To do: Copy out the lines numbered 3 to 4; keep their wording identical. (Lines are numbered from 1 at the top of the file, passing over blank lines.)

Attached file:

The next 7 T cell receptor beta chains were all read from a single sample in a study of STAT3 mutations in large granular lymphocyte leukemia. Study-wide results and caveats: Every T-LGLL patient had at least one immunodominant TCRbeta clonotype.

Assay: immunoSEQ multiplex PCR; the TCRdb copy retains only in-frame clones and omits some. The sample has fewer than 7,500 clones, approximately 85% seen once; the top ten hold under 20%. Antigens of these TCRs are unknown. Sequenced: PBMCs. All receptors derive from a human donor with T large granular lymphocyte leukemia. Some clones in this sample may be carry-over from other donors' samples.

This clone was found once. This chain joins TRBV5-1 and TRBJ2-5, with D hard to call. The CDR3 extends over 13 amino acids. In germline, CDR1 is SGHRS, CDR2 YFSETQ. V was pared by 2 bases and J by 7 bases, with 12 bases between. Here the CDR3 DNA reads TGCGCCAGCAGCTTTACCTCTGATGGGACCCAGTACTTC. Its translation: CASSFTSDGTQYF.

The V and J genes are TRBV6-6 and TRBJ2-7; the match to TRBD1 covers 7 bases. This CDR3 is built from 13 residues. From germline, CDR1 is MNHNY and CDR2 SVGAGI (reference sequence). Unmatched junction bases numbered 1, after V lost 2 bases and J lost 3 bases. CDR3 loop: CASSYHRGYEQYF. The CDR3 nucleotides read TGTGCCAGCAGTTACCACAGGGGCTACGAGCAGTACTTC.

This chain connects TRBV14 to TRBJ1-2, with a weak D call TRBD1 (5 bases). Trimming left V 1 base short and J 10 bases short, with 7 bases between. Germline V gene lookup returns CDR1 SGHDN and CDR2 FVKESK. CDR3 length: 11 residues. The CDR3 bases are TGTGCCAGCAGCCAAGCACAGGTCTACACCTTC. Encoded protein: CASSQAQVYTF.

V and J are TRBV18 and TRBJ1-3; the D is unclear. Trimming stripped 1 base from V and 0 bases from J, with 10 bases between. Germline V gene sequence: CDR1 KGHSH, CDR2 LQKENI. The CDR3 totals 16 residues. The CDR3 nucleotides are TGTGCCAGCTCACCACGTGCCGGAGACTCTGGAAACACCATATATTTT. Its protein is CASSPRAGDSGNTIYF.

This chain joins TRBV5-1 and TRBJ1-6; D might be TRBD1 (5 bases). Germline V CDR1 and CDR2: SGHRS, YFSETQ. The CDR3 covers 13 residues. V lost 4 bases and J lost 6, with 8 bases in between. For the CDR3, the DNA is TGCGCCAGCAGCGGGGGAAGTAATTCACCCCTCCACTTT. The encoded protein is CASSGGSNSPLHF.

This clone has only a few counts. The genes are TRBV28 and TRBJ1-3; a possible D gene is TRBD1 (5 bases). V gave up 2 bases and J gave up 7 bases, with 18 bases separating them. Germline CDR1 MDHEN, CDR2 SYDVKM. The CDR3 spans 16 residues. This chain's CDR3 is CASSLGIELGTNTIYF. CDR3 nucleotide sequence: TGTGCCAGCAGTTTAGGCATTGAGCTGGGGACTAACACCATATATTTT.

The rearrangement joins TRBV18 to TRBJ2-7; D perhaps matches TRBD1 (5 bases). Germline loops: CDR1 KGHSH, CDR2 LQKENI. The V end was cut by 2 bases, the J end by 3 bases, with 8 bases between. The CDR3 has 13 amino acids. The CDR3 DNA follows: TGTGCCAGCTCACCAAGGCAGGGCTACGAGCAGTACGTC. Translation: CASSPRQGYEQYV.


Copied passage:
This clone was found once. This chain joins TRBV5-1 and TRBJ2-5, with D hard to call. The CDR3 extends over 13 amino acids. In germline, CDR1 is SGHRS, CDR2 YFSETQ. V was pared by 2 bases and J by 7 bases, with 12 bases between. Here the CDR3 DNA reads TGCGCCAGCAGCTTTACCTCTGATGGGACCCAGTACTTC. Its translation: CASSFTSDGTQYF.

The V and J genes are TRBV6-6 and TRBJ2-7; the match to TRBD1 covers 7 bases. This CDR3 is built from 13 residues. From germline, CDR1 is MNHNY and CDR2 SVGAGI (reference sequence). Unmatched junction bases numbered 1, after V lost 2 bases and J lost 3 bases. CDR3 loop: CASSYHRGYEQYF. The CDR3 nucleotides read TGTGCCAGCAGTTACCACAGGGGCTACGAGCAGTACTTC.